COVID-19 Pandemic and Its Effect on Need-Blind College Applications
As the current public health crisis barrels toward an enormous economic crisis, families are feeling the crunch as parents experience pay cuts and even unemployment. One thing is for sure: in the fall of 2020, families will be entering a college application season like none that has ever come before, not least because financial ability will likely be of even higher importance in shaping students’ college lists. Many may look for salvation in the form of “need-blind” colleges, or schools that do not take the ability to pay tuition into account when accepting students. There’s only one problem: those schools are a fairy tale.
Types of Need Blind Schools
There are in fact many different kinds of schools that consider themselves need-blind. There are those schools like Harvard and Stanford that do not consider financial circumstances and commit to assisting students in meeting the entire tuition requirement if they are accepted. There are other schools that make the same commitment but will do so using outside loans and other resources that students will need to shoulder. And then there are the schools that have built a high and insurmountable wall between acceptance, blind of need, and actual payment, where students will receive no guaranteed assistance at all.
The Problem with Ivy League Schools and Financial Aid
The problem with all of these schools is that, while they claim to be blind to students’ needs, logic and practice argue very differently. If Harvard or Stanford or MIT were to pay for every student’s tuition out of their own assets, something that could well become a necessity if the admissions process is truly blind, they would be forced to withdraw millions of dollars from their endowments, something no college has ever done willingly. Second, and more basically, if a school uses the Common Application or Coalition application (and that is most of them; over a thousand combined at last count), they inherently cannot be need-blind. You see, there is a small, easily-overlooked box that all students must check before they submit their applications on these online platforms: “Do you qualify for financial aid?” This question is not in its own separate supplement that colleges can choose not to receive; no, it is part and parcel of the core of a student’s application, and will inevitably go to every school they apply to. Perhaps the admissions personnel of need-blind schools are superhuman and somehow avoid even glancing at this box for every one of the thousands of applications they review every year. I highly doubt it.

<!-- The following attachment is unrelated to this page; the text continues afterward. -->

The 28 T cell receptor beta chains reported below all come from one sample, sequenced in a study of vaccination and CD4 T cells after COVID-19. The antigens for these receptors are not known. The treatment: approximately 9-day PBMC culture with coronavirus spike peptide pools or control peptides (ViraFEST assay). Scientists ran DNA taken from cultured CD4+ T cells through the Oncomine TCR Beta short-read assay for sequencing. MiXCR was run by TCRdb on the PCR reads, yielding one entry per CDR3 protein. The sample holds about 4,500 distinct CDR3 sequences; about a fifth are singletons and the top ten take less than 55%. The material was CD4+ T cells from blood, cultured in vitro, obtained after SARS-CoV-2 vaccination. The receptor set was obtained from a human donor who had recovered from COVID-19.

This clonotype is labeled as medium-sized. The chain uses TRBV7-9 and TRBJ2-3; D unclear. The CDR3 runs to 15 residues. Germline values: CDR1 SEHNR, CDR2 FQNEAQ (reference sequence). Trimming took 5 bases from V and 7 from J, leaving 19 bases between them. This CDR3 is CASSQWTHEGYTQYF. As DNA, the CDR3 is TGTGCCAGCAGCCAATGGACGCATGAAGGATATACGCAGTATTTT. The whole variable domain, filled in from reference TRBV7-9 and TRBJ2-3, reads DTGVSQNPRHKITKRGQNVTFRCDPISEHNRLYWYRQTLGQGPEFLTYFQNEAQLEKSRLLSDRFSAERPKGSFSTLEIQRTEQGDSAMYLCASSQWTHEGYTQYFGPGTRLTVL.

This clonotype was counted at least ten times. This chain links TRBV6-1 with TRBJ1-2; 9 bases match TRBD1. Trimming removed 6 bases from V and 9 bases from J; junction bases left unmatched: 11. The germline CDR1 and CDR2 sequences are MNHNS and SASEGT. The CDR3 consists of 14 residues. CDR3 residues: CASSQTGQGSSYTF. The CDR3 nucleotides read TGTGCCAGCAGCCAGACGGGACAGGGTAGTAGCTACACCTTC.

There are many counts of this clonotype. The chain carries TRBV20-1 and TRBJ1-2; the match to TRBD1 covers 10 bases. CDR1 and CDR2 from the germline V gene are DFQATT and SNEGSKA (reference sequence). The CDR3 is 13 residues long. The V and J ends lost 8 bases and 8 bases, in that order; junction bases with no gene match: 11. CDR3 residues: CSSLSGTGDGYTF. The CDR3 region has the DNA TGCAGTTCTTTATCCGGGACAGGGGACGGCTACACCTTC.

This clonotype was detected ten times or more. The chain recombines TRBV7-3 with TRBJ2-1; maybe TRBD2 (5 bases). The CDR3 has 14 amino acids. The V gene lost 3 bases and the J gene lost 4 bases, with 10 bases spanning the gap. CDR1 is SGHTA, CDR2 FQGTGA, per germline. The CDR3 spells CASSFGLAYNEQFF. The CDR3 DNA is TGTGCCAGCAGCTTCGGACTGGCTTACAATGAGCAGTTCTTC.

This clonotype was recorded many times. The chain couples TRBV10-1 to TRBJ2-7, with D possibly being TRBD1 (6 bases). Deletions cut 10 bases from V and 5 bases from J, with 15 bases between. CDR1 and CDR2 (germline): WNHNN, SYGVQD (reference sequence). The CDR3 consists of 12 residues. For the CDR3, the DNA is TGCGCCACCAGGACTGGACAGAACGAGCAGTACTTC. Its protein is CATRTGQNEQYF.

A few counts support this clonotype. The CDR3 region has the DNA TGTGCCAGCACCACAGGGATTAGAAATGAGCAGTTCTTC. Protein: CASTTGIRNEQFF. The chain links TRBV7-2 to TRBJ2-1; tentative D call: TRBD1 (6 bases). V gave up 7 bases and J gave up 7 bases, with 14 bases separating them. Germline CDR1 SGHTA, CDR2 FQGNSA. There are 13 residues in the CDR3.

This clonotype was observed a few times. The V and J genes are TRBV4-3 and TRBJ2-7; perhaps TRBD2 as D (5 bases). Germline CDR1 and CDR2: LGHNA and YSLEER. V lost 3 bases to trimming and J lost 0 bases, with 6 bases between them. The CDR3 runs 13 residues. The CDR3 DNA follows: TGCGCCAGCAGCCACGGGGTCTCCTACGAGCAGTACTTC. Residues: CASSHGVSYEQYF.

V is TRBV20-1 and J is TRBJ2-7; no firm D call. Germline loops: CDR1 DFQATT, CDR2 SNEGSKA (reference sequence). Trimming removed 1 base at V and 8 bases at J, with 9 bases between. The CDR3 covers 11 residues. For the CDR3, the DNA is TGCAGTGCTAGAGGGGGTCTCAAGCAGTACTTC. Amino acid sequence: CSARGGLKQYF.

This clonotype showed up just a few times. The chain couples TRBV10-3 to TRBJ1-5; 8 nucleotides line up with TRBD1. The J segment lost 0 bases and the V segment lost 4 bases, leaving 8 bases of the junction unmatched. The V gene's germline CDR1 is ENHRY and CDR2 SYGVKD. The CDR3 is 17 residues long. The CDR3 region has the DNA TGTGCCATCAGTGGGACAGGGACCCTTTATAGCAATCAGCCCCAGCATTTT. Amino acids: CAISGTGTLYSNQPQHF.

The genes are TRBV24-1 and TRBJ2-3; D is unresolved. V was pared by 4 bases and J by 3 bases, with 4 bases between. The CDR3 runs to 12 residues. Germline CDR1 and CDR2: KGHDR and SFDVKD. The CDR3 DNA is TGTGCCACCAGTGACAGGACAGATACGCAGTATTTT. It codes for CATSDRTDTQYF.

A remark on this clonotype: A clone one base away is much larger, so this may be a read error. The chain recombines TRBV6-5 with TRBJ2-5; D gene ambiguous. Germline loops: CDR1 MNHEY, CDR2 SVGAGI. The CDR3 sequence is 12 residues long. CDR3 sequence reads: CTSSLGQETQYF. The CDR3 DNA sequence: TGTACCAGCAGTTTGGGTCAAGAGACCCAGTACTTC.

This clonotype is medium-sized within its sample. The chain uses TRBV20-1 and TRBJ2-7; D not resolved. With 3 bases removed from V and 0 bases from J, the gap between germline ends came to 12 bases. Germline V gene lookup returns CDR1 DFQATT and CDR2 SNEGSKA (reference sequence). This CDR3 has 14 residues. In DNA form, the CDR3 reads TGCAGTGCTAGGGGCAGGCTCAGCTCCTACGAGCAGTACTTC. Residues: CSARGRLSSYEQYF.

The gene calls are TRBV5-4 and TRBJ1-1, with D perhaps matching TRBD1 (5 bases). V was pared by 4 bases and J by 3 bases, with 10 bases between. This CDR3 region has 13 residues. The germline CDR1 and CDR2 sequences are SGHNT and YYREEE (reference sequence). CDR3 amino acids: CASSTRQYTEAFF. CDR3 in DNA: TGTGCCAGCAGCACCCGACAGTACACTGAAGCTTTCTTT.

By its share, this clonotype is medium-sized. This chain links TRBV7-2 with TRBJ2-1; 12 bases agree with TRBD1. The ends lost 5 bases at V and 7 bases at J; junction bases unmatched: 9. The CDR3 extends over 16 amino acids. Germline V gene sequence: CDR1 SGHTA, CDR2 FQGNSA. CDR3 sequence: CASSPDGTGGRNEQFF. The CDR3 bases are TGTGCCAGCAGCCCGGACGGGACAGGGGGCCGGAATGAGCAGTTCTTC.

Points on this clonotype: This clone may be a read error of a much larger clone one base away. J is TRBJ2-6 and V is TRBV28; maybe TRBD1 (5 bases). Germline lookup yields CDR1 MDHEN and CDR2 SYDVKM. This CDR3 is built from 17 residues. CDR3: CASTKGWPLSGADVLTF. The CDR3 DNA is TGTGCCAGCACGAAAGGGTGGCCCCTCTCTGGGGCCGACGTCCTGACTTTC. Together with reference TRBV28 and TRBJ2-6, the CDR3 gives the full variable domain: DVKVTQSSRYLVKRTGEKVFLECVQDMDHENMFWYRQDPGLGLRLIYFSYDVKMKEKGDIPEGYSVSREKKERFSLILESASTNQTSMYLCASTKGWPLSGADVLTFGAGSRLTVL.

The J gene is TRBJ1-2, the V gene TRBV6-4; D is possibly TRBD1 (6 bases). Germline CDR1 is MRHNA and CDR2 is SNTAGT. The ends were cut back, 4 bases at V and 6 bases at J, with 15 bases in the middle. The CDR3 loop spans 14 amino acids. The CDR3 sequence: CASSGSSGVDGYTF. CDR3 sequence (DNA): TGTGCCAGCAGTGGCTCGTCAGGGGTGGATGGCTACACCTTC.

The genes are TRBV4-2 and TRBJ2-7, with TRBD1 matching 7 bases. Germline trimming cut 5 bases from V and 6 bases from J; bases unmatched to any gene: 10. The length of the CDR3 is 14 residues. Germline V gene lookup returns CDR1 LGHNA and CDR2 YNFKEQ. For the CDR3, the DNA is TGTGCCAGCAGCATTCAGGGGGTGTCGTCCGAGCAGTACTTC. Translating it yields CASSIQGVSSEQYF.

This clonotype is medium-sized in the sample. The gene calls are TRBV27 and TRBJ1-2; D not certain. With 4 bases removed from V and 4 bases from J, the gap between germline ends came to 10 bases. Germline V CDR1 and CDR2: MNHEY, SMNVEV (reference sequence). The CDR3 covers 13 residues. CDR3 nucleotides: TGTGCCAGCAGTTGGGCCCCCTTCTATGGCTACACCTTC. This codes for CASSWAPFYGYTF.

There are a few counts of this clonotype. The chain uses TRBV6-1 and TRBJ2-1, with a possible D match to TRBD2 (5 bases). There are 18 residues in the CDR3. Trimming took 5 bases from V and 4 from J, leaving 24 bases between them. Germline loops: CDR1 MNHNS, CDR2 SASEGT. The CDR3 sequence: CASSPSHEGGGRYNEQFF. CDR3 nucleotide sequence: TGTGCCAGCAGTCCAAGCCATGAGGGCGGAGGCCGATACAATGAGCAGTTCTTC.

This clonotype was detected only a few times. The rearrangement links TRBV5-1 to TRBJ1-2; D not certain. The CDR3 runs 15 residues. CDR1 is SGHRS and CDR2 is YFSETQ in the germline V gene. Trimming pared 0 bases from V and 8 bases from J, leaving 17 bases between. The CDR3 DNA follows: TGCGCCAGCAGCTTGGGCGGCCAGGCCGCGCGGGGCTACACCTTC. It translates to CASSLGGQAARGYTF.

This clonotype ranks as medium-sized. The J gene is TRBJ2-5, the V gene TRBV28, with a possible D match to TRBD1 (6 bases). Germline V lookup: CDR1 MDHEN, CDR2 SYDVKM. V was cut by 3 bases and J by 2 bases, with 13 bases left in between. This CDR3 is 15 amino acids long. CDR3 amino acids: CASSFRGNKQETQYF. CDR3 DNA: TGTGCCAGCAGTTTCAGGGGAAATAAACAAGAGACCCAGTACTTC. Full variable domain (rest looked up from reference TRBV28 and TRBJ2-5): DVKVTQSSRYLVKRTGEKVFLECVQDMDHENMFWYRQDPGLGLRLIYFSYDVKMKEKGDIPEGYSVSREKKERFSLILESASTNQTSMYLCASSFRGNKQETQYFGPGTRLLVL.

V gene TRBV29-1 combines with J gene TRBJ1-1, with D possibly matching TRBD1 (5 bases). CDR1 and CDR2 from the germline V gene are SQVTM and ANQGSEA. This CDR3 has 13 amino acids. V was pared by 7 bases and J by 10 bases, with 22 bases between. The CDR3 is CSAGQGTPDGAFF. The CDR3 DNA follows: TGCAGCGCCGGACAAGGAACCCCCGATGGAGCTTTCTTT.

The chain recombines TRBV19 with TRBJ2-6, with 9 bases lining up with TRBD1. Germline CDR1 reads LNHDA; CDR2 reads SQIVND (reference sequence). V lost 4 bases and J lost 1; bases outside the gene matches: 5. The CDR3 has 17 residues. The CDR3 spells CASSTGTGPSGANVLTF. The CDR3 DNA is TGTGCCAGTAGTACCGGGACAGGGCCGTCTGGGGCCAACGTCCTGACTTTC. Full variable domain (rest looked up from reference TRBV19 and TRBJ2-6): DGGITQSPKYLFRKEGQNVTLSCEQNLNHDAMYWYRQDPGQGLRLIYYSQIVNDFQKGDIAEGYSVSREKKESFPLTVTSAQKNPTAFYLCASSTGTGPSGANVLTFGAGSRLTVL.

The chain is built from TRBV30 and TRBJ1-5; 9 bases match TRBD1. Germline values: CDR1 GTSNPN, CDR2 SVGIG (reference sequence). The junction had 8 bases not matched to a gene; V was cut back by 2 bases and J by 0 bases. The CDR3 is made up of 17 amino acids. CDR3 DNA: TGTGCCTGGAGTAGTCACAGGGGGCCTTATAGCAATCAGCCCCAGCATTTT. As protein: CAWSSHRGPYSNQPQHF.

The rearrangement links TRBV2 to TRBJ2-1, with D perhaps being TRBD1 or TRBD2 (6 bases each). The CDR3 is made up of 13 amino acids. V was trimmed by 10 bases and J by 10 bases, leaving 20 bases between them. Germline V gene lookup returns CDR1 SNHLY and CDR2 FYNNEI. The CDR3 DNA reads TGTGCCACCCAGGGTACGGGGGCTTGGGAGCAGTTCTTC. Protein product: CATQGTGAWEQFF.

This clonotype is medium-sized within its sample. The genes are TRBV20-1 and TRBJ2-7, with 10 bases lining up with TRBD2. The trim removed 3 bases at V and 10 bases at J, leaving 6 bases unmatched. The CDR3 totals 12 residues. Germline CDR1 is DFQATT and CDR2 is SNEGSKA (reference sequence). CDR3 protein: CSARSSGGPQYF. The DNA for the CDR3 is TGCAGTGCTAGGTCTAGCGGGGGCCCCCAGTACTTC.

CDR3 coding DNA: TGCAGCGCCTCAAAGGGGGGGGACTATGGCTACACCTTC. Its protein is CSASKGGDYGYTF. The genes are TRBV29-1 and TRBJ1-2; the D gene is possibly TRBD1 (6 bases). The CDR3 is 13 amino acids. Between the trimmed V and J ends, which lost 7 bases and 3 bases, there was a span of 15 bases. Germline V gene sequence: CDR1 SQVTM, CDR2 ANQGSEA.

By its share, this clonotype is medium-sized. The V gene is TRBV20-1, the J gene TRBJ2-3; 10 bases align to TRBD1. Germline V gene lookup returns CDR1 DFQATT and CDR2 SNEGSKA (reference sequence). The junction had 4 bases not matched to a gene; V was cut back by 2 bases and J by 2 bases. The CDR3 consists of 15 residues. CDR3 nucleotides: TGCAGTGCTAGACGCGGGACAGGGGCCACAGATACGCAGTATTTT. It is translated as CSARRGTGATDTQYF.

So what does this mean for the upcoming Fall 2020 application cycle? First, those that apply to need-blind schools may be in for a rude awakening as others have the same idea, making competition more fierce for those schools where the playing field was likely not as even as families were led to believe it was. Second, families in the know and fortunate enough to not be too adversely impacted by the current crisis may do well to look at schools that are “need-aware;” as has always been the case in admissions, the most success lies where the fewest gather.
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